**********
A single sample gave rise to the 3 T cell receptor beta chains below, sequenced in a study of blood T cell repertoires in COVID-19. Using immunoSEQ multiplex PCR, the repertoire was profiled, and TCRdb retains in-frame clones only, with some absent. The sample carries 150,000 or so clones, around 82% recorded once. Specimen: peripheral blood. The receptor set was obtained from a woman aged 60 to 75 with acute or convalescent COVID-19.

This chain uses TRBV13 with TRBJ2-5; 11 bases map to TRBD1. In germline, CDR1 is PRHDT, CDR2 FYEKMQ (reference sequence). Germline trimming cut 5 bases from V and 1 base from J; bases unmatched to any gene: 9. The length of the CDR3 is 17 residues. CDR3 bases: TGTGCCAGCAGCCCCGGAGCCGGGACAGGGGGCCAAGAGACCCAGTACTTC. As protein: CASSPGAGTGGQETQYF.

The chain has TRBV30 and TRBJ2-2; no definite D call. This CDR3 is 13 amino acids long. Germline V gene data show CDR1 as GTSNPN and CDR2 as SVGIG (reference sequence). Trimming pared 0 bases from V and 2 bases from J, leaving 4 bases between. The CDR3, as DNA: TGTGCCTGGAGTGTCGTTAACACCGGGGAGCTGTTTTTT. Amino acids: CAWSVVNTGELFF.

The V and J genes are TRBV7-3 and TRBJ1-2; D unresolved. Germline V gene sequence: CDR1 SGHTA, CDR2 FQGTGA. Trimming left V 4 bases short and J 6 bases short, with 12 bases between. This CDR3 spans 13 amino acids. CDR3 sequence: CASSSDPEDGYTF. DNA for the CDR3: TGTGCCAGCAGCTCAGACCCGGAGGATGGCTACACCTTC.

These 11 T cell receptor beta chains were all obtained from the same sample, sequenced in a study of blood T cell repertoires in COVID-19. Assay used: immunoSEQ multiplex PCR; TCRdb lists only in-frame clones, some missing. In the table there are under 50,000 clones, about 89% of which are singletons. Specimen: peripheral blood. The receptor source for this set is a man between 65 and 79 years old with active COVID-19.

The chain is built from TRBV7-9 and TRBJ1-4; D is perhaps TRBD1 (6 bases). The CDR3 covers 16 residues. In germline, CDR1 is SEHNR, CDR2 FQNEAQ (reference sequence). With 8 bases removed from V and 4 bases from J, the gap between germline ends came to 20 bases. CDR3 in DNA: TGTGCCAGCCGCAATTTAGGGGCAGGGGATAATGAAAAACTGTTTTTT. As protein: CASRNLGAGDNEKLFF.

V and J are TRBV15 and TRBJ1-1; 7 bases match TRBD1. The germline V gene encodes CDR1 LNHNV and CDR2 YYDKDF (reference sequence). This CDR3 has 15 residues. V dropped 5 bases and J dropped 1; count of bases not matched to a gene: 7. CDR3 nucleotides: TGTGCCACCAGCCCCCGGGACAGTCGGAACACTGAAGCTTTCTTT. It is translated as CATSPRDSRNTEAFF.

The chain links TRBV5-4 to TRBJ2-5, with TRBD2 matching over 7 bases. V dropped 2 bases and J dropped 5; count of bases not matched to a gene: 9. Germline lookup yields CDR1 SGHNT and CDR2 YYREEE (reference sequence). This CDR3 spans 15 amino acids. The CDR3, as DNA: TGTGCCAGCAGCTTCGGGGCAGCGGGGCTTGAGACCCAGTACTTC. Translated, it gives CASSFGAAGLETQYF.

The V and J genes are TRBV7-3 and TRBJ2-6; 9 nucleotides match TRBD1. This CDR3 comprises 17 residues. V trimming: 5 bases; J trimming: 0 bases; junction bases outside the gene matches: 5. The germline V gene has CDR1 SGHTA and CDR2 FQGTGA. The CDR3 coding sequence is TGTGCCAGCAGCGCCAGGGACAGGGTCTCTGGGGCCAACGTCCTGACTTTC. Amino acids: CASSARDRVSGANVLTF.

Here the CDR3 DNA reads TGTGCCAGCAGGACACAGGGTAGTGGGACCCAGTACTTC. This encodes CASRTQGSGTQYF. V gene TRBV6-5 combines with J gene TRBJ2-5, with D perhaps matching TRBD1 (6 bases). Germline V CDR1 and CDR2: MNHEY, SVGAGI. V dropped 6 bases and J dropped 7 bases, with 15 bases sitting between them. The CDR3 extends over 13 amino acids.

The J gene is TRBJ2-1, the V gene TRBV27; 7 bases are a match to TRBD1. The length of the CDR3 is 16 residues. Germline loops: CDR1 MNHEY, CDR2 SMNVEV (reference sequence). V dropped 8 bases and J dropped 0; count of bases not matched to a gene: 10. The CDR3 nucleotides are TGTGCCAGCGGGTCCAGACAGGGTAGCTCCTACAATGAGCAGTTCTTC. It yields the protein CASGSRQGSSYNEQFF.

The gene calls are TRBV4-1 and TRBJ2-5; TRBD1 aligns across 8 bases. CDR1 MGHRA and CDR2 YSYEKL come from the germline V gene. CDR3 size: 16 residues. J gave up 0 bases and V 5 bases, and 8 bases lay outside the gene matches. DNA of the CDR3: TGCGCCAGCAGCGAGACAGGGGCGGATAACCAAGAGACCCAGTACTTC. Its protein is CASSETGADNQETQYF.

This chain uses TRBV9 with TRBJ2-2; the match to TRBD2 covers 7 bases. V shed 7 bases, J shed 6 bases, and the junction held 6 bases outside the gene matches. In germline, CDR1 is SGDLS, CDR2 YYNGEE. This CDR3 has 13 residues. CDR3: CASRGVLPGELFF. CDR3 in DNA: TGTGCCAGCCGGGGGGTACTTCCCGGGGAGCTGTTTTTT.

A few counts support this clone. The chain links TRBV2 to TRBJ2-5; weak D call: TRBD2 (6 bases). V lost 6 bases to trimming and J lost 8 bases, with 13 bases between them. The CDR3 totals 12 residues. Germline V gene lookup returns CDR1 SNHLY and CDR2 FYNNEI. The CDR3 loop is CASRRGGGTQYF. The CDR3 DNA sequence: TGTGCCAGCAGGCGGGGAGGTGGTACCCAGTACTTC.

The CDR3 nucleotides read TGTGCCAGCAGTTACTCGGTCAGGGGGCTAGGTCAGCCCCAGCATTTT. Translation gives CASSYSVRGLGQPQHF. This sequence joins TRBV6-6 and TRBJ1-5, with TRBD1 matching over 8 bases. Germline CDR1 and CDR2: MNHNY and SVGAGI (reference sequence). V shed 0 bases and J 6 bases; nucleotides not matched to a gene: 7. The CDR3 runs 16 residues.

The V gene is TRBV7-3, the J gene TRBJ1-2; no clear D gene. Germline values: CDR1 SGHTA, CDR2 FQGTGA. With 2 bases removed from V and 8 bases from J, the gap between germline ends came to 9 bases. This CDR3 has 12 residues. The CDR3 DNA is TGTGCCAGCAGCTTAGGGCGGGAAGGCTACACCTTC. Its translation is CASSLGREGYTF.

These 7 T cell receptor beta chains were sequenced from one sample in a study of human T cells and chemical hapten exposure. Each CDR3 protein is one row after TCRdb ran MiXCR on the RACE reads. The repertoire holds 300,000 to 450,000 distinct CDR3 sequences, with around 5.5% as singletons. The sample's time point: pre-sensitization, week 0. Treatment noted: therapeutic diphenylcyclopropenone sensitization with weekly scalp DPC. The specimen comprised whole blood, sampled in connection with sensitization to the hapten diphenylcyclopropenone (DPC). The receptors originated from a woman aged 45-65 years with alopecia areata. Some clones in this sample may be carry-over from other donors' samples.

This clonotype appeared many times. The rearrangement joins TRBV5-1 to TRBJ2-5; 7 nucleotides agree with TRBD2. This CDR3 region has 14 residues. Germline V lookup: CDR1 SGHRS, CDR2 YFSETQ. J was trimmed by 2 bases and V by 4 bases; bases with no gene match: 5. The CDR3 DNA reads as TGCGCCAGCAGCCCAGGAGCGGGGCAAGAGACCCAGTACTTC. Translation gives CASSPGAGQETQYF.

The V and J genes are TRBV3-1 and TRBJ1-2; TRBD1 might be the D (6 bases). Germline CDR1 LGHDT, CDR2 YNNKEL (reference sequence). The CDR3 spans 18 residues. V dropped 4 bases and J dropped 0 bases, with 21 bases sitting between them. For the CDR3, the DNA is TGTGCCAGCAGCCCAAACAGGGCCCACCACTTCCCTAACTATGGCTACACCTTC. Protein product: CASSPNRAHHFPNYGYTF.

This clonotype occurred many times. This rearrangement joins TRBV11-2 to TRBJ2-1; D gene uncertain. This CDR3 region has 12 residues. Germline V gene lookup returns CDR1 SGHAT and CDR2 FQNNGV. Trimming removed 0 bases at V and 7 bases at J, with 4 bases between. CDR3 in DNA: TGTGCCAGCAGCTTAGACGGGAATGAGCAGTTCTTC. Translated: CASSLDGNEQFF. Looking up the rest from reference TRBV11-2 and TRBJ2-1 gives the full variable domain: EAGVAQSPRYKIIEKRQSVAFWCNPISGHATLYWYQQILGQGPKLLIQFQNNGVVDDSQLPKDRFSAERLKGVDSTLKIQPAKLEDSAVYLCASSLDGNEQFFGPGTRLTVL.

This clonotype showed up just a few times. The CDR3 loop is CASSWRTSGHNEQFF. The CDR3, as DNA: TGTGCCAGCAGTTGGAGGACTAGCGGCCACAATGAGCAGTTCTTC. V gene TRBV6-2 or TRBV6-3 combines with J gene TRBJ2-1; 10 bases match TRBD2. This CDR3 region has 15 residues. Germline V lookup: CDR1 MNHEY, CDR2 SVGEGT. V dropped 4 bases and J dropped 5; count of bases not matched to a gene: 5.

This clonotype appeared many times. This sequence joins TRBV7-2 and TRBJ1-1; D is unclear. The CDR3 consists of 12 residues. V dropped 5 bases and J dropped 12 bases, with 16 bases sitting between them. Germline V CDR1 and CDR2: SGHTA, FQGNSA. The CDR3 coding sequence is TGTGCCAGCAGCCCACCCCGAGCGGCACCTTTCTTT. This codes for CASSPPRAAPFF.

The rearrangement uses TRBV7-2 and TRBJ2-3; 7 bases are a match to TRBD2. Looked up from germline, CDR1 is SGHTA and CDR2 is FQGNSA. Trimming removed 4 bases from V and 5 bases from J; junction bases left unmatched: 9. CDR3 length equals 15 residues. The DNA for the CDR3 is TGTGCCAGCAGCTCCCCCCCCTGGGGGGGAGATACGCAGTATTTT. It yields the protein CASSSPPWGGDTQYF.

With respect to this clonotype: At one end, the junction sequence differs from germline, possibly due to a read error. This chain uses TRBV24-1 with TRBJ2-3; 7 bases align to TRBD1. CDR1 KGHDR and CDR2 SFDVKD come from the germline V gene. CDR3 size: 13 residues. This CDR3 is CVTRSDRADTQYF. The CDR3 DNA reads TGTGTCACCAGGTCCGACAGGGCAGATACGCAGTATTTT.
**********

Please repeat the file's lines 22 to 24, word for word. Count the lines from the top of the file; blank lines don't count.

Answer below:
This clonotype appeared many times. This sequence joins TRBV7-2 and TRBJ1-1; D is unclear. The CDR3 consists of 12 residues. V dropped 5 bases and J dropped 12 bases, with 16 bases sitting between them. Germline V CDR1 and CDR2: SGHTA, FQGNSA. The CDR3 coding sequence is TGTGCCAGCAGCCCACCCCGAGCGGCACCTTTCTTT. This codes for CASSPPRAAPFF.

The rearrangement uses TRBV7-2 and TRBJ2-3; 7 bases are a match to TRBD2. Looked up from germline, CDR1 is SGHTA and CDR2 is FQGNSA. Trimming removed 4 bases from V and 5 bases from J; junction bases left unmatched: 9. CDR3 length equals 15 residues. The DNA for the CDR3 is TGTGCCAGCAGCTCCCCCCCCTGGGGGGGAGATACGCAGTATTTT. It yields the protein CASSSPPWGGDTQYF.

With respect to this clonotype: At one end, the junction sequence differs from germline, possibly due to a read error. This chain uses TRBV24-1 with TRBJ2-3; 7 bases align to TRBD1. CDR1 KGHDR and CDR2 SFDVKD come from the germline V gene. CDR3 size: 13 residues. This CDR3 is CVTRSDRADTQYF. The CDR3 DNA reads TGTGTCACCAGGTCCGACAGGGCAGATACGCAGTATTTT.